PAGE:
175 years

This weekend I had the opportunity of going to Kirtland, Ohio, to join in the 175th celebration of the Kirtland Temple. Because of my husband’s (volunteer) position as the site coordinator for Heritage Plaza in Independence, Missouri, we were invited to come up for a day of classes on Saturday, preceding the actual service of celebration.

What a great weekend! Tiring….but well worth going up for!

There was lots of history shared in the classes I attended, taught by David Howlett. I learned much more than I could have ever imagined about the context of the building…the people who impacted and influenced the early members of the church…what was going on in society then…the tremendous changes that were taking place in religion…

We had the chance to make some new connections…a special one with a man known as “Mr. Kirtland”–who can tell you just about anything you might want to know at the drop of a hat. And we connected with other friends as well in a variety of ways…from spending the nights with them to sharing in services with them.

One of those connections gave us the opportunity of attending the service held by the Latter Day Saints early Sunday morning. We had to get up at 5:30 to get there…but we were able to hear absolutely gorgeous music directed by the son of a good friend of ours. What a blessing to be able to share with him.

And then we shared in the service held by the Community of Christ–the activity we originally went up for. Those who put the service together caught up the spirit of the service 175 years ago…and challenged us to let it move us forward into the 21st century. Singing, drama, preaching…and sharing with good friends!

So…175 years… I have trouble wrapping my mind around the incredible changes that have occurred during that time.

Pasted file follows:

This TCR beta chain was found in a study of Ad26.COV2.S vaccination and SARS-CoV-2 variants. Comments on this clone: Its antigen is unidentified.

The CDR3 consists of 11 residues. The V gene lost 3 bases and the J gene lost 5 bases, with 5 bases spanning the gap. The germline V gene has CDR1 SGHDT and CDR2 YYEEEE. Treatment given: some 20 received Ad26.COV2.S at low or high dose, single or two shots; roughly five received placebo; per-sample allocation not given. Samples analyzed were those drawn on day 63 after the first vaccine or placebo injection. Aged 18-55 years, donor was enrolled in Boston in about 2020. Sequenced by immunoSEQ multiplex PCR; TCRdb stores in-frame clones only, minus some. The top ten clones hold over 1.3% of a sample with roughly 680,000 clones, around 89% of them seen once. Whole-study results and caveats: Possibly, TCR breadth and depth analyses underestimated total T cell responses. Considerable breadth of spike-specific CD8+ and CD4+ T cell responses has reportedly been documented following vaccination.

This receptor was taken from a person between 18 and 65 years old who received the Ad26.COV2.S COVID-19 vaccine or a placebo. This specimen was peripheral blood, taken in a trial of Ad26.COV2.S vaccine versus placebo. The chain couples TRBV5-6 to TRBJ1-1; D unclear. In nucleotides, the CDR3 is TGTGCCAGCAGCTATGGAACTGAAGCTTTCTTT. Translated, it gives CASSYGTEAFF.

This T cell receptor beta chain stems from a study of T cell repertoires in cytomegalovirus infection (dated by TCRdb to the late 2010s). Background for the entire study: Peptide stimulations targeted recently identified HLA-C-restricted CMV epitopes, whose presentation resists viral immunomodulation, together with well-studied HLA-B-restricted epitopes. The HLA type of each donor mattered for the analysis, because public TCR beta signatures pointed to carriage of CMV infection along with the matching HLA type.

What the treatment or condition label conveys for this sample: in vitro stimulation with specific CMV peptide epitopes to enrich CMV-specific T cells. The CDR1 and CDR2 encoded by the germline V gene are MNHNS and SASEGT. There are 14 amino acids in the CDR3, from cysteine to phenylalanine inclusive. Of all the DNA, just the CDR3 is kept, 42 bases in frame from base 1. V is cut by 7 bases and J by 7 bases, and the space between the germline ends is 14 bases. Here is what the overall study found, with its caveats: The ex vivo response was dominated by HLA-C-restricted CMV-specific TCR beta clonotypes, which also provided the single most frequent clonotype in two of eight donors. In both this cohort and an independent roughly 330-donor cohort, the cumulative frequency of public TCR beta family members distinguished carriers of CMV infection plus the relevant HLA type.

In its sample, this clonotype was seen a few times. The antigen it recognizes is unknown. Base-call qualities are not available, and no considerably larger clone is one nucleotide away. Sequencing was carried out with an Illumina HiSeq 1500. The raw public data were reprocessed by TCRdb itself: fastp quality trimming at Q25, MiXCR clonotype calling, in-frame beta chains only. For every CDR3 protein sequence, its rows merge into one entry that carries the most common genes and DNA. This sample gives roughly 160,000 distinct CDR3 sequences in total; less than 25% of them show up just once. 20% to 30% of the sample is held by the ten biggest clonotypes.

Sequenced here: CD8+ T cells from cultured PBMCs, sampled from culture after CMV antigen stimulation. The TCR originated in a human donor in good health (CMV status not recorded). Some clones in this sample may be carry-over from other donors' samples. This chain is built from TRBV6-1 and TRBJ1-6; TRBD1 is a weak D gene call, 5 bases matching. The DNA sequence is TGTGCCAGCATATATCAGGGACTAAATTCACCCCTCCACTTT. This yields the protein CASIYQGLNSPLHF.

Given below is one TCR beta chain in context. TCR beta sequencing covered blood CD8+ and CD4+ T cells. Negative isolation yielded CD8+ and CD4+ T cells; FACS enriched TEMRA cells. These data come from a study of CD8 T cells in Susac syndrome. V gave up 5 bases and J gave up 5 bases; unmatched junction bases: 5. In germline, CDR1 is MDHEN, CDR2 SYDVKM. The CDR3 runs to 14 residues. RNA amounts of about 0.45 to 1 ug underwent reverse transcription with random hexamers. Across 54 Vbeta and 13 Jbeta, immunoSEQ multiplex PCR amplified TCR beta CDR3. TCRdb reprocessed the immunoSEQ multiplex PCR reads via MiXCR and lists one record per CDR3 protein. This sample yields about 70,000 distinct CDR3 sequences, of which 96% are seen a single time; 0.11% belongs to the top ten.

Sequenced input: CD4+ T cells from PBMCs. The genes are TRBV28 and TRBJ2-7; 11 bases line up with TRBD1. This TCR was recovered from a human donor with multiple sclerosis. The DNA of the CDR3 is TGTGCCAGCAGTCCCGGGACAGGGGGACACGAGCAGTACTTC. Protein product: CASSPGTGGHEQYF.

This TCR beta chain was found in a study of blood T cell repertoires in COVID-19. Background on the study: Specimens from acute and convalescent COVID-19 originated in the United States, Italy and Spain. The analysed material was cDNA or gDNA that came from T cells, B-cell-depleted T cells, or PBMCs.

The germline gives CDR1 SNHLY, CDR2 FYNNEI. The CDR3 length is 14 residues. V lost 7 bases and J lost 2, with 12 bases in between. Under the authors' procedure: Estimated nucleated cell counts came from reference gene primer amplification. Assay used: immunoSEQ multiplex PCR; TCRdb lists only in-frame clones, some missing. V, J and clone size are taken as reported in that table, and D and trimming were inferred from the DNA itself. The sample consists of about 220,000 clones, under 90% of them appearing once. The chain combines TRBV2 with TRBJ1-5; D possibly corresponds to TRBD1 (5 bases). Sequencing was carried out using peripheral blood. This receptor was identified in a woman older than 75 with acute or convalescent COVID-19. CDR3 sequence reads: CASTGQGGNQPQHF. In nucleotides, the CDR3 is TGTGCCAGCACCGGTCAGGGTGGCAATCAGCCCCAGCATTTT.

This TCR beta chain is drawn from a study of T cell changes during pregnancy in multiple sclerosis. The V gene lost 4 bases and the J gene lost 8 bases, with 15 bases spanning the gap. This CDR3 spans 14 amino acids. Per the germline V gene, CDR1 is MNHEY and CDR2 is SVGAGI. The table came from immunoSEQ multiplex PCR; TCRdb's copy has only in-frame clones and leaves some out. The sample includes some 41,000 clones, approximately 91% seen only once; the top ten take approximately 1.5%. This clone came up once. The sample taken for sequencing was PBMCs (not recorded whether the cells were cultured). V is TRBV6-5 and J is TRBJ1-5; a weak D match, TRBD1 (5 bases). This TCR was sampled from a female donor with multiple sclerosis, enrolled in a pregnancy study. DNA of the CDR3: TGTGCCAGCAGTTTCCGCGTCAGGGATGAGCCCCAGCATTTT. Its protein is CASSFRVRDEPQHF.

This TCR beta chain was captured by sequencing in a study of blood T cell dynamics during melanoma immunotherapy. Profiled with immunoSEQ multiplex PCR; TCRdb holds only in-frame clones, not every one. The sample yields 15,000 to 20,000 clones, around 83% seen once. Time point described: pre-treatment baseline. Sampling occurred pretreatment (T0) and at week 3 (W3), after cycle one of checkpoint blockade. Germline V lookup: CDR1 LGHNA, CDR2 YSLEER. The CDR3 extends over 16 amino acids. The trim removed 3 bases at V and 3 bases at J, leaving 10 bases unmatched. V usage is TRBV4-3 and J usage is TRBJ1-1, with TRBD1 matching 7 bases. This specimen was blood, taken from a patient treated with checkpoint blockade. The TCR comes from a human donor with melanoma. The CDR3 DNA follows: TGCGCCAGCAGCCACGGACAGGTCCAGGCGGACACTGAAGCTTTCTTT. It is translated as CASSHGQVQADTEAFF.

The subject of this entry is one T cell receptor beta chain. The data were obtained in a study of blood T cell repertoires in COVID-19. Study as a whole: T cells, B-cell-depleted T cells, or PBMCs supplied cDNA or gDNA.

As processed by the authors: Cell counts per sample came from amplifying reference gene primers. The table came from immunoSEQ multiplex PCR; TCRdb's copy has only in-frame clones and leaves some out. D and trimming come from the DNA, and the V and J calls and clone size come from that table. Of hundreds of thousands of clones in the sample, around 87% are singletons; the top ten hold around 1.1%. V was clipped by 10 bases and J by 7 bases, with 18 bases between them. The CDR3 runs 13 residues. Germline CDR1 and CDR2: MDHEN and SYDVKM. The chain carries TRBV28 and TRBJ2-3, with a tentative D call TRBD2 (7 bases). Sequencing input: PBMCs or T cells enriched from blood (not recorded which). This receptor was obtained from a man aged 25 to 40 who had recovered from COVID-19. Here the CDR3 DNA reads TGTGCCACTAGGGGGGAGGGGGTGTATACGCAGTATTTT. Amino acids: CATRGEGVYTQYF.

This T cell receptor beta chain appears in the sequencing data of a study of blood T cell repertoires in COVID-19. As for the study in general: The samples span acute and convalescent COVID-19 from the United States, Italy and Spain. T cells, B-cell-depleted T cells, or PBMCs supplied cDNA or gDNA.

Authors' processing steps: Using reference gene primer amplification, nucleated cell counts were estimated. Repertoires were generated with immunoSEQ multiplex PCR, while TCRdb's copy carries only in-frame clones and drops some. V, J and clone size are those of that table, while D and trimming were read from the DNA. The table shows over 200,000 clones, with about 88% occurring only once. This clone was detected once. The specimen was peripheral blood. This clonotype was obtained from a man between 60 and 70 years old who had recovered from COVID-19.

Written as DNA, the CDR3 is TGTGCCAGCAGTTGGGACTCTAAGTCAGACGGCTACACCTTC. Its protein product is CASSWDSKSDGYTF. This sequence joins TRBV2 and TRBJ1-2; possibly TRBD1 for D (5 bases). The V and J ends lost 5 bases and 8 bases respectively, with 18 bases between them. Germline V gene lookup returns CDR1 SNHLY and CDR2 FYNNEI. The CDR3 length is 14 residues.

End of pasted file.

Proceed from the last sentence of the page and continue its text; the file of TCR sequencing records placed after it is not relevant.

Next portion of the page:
• We’ve gone from horse and buggy to putting a man on the moon–and sending rockets further into space…
  • from hoping that a handwritten letter to family will actually get to its intended recipient to being able to communicate almost instantaneously with friends around the world…
  • from rarely traveling more than just a few miles from our birthplace to becoming members of a global community–and seeing nothing unusual in hopping a plane to take off to someplace thousands of miles away…
  • from comparatively small buildings to incredibly tall skyscrapers…

The list could go on and on.

And yet there is much that is similar.

  • A need to connect with family and friends…
  • Needing a connection with the Divine–even as we do it in a multiplicity of ways…
  • Creation of places that are seen as sacred space…

As we shared this weekend in activities sponsored by two faith traditions that began together but have since diverged in significant ways, we could have focused on those things that separate us. Yet instead we looked for ways to find connections.

And maybe that is one of the key lessons to take away from this experience. While many things have changed in the past 175 years–and will undoubtedly change beyond anything I can imagine in the next 175 years!–we need connections. Connections with each other…connections with the Divine…

We are not isolated individuals; we are brothers and sisters…and even in the midst of family squabbles, somehow we have to learn to value those connections. As the poet John Donne said so many years ago:

No man is an
island entire of itself; every man
is a piece of the continent, a part of the main;
if a clod be washed away by the sea, Europe
is the less, as
well as if a promontory were, as
well as a manor of thy friends or of thine
own were; any man’s death diminishes me,
because I am involved in
mankind.
And therefore never send to know for whom
the bell tolls; it
tolls for thee.

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